There’s one Real Housewives of Potomac newcomer this season who’s flying high: Monique Samuels’s pet bird, T’Challa. The African-gray parrot is a recent addition to the cast but has wasted no time stirring the pot in Potomac. So far, the bird has had a rocky relationship with Grand Dame Karen Huger, but it appears that the two are working out their issues. Earlier this August, T’Challa went missing, leading Samuels to post a teary-eyed plea for any information about his whereabouts, only for him to eventually return home. And when the ladies had a weekend away at the Samuels lake house, the best and most meme’d moment of the episode was when T’Challa nearly attacked fellow newcomer Wendy Osefo. Even during a season of torn bootyholes and baby daddies at the strip club, T’Challa has made his (claw) mark.
Typically living between 40 and 50 years, gray parrots are one of the most intelligent animals. And while a lot of parrots can mimic other species, this specific type can uniquely imitate sounds that aren’t made by animals, like a creaking door or beeping truck. Considering T’Challa’s rising star as a reality-television personality, we talked to World Parrot Trust executive director Jamie Gilardi to break down his housewife behavior.
If Monique is upset with another housewife, would the bird be able to pick up on that?
It might pick up on those things and might be less likely to be friendly with those individuals if Monique is upset with them or showing some kind of strong emotion. But it also might be that the parrot just sits there and doesn’t get involved. So even if it is picking up on that, it might not have a way of showing that. It’s not likely that the bird’s going to attack somebody because Monique’s upset with them or something like that.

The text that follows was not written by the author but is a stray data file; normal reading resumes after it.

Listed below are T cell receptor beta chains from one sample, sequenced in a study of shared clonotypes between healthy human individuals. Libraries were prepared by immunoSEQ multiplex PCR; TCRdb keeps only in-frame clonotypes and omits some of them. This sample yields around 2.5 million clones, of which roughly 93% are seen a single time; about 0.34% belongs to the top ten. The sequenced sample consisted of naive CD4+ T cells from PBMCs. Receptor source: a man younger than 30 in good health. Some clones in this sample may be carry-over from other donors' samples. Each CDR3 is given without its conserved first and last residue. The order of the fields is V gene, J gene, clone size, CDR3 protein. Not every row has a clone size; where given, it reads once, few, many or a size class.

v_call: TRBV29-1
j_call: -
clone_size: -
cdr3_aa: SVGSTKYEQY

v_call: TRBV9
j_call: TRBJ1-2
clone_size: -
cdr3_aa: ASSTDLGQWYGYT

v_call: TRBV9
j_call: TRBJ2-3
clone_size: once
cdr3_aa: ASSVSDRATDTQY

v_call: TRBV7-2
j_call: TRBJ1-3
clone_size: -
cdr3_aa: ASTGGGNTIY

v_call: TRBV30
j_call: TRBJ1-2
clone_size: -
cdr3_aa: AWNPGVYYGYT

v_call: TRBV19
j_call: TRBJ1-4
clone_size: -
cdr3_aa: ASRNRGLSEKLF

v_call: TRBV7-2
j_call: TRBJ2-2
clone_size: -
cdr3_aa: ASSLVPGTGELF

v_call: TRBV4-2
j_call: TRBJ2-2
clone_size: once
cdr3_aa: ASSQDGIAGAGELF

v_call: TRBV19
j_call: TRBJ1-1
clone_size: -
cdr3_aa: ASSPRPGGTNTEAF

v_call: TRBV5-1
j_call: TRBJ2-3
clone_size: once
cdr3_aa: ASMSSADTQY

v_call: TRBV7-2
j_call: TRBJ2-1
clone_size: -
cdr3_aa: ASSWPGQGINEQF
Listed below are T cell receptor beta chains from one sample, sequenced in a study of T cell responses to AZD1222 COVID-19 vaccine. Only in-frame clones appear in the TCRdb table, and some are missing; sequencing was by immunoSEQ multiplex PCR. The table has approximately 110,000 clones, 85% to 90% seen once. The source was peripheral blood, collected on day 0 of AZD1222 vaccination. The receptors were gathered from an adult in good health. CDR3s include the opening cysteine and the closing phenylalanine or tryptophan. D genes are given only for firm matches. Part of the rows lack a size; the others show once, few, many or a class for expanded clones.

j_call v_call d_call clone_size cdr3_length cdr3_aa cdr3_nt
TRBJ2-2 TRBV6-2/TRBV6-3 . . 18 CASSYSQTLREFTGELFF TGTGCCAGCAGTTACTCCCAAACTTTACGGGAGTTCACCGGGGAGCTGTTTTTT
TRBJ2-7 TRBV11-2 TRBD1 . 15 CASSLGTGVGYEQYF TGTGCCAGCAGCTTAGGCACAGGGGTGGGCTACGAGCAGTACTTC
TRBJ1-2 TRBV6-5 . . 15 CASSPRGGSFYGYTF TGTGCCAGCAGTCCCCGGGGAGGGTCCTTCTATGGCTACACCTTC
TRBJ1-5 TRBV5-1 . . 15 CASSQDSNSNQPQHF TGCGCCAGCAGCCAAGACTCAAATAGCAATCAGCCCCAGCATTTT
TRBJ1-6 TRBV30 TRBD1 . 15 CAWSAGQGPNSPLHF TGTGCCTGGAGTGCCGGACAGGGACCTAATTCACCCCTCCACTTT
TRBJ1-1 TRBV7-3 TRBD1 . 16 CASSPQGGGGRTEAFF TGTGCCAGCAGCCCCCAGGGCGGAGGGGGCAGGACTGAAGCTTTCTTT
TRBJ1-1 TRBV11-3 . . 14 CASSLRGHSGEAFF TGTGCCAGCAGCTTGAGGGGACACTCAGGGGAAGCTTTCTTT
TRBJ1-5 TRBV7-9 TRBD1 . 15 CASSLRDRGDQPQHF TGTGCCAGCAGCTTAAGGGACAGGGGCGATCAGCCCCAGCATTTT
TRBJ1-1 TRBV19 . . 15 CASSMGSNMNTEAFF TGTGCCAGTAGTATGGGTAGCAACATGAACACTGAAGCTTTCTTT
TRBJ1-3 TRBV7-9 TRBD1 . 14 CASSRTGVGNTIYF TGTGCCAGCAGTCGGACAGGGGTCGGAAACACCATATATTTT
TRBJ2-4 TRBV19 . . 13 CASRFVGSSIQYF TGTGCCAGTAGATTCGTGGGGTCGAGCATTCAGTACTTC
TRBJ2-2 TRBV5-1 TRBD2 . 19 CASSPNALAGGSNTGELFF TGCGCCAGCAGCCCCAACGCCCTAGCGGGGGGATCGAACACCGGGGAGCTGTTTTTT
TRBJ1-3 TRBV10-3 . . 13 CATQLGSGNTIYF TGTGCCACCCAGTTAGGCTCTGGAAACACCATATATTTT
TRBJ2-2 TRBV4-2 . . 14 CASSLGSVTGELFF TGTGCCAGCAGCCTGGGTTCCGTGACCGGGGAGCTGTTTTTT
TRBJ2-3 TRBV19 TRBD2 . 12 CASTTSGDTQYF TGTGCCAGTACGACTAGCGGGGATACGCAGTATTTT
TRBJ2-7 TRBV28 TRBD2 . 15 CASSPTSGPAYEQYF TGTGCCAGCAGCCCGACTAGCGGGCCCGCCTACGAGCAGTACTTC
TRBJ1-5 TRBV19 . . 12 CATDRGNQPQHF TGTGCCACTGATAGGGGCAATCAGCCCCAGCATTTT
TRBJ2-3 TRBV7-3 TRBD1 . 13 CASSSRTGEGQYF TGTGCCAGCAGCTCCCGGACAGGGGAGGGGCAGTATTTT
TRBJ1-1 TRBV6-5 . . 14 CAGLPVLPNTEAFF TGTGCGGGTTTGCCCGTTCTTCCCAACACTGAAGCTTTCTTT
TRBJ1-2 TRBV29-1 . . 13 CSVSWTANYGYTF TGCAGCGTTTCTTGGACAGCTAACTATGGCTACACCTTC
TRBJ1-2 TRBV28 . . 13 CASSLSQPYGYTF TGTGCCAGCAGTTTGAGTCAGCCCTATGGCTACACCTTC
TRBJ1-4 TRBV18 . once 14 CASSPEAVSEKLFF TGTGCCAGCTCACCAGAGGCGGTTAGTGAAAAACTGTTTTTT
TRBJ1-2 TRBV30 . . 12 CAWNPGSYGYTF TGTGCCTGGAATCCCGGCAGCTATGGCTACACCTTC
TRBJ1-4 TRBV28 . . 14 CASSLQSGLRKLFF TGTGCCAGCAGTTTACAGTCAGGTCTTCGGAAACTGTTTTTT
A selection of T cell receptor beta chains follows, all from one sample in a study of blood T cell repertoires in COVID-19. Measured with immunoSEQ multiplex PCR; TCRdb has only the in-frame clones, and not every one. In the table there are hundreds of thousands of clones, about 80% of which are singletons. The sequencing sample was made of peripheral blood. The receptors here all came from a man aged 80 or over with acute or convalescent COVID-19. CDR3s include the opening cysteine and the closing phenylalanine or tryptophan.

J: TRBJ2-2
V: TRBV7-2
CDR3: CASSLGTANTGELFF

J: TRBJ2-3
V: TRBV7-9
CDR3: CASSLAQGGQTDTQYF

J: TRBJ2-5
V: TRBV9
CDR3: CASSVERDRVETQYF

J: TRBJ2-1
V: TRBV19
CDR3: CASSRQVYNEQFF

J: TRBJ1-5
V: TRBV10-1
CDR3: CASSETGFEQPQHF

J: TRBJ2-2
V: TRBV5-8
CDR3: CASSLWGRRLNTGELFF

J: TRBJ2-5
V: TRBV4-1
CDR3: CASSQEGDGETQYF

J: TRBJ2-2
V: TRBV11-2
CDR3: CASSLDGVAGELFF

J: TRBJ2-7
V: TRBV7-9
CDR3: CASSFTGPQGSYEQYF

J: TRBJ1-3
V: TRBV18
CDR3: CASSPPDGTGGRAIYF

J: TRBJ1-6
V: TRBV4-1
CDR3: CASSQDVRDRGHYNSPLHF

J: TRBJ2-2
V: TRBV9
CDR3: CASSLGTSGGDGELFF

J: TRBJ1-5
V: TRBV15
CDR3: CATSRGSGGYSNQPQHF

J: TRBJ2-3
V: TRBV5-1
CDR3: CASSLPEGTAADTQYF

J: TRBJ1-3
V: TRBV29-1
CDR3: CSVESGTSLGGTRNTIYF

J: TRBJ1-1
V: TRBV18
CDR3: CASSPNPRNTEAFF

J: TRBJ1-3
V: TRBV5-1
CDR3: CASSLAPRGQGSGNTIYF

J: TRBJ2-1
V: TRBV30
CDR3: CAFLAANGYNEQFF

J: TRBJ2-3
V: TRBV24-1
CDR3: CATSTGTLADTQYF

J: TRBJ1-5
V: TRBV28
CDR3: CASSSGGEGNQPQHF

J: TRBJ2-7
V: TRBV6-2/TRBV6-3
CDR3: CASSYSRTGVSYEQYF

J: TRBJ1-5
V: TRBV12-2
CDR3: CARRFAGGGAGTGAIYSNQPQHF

But there’s a scene from a few weeks ago when T’Challa flies up into the face of Wendy.
Yeah, I think the bird was just trying to perch on her shoulder, and she freaked out, right? That’s very common. Birds will, if they startle, they’ll often just try and find a shoulder or a head to land on, because that’s a pretty good spot to land. That’s not them attacking the person or anything — that’s just them seeking a place to land.
Was this perhaps affectionate behavior, because it was willing to trust this particular housewife’s shoulder to perch on?
It doesn’t mean that it was singling her out as being especially trustworthy so much as just a comfortable place to land.
T’Challa was seen holding some of Monique’s NARS makeup products, and she asks if he’s trying to put some highlighter on. Are these birds known for wanting to change their appearance?
They spend a lot of time preening their feathers, so they do take care of themselves, and that’s quite a time-intensive process. There are some birds that bathe in certain kinds of dust that has color in it, and so the birds themselves pick up the color in their feathers. But I don’t know of any parrots that do that. It would possibly be interested in messing with [Monique’s] eyelashes or preening her hair, because they do preen each other. So it would potentially see her as its mate or start showing behaviors like that.
At one point, Karen jokes that the housewives are “starving and talking about eating your bird.” How would that have turned out?
Generally, parrots are not thought to be especially tasty. I don’t think the bird would perceive it as attempting to be eaten, but if anyone tries to capture a parrot and doesn’t know how to handle parrots, the person’s going to end up injured. When they bite you, they bite hard and they draw blood and they can do some serious damage.
In the most recent episode, Monique said she’s starting to understand T’Challa’s language. Like three chirps that are “bap-bap-bap” mean “pet my neck.” Could that be true?
That’s pretty unlikely. They would do that with behavior, by assuming a certain posture, much more likely than they would by vocalizing. They’ll vocalize if they want attention, but they would generally just sort of crank up the volume on whatever sounds they wanted to make rather than be making a specific vocalization to solicit a specific behavior.
T’Challa recently went missing. How often does this happen?